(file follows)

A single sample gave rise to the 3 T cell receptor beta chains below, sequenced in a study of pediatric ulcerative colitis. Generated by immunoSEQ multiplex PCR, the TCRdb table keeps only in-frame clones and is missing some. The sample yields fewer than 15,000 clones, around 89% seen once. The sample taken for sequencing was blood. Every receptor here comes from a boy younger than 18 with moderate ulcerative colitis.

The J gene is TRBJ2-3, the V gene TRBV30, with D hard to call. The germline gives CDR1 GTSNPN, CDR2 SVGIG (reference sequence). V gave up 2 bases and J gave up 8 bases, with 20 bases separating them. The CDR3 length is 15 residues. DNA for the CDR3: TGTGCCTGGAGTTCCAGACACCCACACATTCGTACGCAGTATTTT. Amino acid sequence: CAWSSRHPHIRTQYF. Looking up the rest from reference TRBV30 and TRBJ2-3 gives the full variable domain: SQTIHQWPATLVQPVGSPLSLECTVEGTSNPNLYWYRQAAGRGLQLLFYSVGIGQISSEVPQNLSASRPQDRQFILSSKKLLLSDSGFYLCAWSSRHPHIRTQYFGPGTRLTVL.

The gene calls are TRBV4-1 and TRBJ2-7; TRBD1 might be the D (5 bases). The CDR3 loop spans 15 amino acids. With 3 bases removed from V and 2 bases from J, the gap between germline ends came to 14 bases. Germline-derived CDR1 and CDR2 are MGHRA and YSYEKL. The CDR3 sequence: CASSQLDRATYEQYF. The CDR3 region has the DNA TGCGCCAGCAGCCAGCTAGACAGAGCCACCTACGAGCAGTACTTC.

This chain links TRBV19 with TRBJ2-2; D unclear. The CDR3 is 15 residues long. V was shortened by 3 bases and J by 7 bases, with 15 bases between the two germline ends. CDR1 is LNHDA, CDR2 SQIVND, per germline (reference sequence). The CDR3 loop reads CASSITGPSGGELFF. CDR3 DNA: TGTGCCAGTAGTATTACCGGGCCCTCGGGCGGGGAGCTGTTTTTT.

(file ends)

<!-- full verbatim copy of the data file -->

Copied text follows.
A single sample gave rise to the 3 T cell receptor beta chains below, sequenced in a study of pediatric ulcerative colitis. Generated by immunoSEQ multiplex PCR, the TCRdb table keeps only in-frame clones and is missing some. The sample yields fewer than 15,000 clones, around 89% seen once. The sample taken for sequencing was blood. Every receptor here comes from a boy younger than 18 with moderate ulcerative colitis.

The J gene is TRBJ2-3, the V gene TRBV30, with D hard to call. The germline gives CDR1 GTSNPN, CDR2 SVGIG (reference sequence). V gave up 2 bases and J gave up 8 bases, with 20 bases separating them. The CDR3 length is 15 residues. DNA for the CDR3: TGTGCCTGGAGTTCCAGACACCCACACATTCGTACGCAGTATTTT. Amino acid sequence: CAWSSRHPHIRTQYF. Looking up the rest from reference TRBV30 and TRBJ2-3 gives the full variable domain: SQTIHQWPATLVQPVGSPLSLECTVEGTSNPNLYWYRQAAGRGLQLLFYSVGIGQISSEVPQNLSASRPQDRQFILSSKKLLLSDSGFYLCAWSSRHPHIRTQYFGPGTRLTVL.

The gene calls are TRBV4-1 and TRBJ2-7; TRBD1 might be the D (5 bases). The CDR3 loop spans 15 amino acids. With 3 bases removed from V and 2 bases from J, the gap between germline ends came to 14 bases. Germline-derived CDR1 and CDR2 are MGHRA and YSYEKL. The CDR3 sequence: CASSQLDRATYEQYF. The CDR3 region has the DNA TGCGCCAGCAGCCAGCTAGACAGAGCCACCTACGAGCAGTACTTC.

This chain links TRBV19 with TRBJ2-2; D unclear. The CDR3 is 15 residues long. V was shortened by 3 bases and J by 7 bases, with 15 bases between the two germline ends. CDR1 is LNHDA, CDR2 SQIVND, per germline (reference sequence). The CDR3 loop reads CASSITGPSGGELFF. CDR3 DNA: TGTGCCAGTAGTATTACCGGGCCCTCGGGCGGGGAGCTGTTTTTT.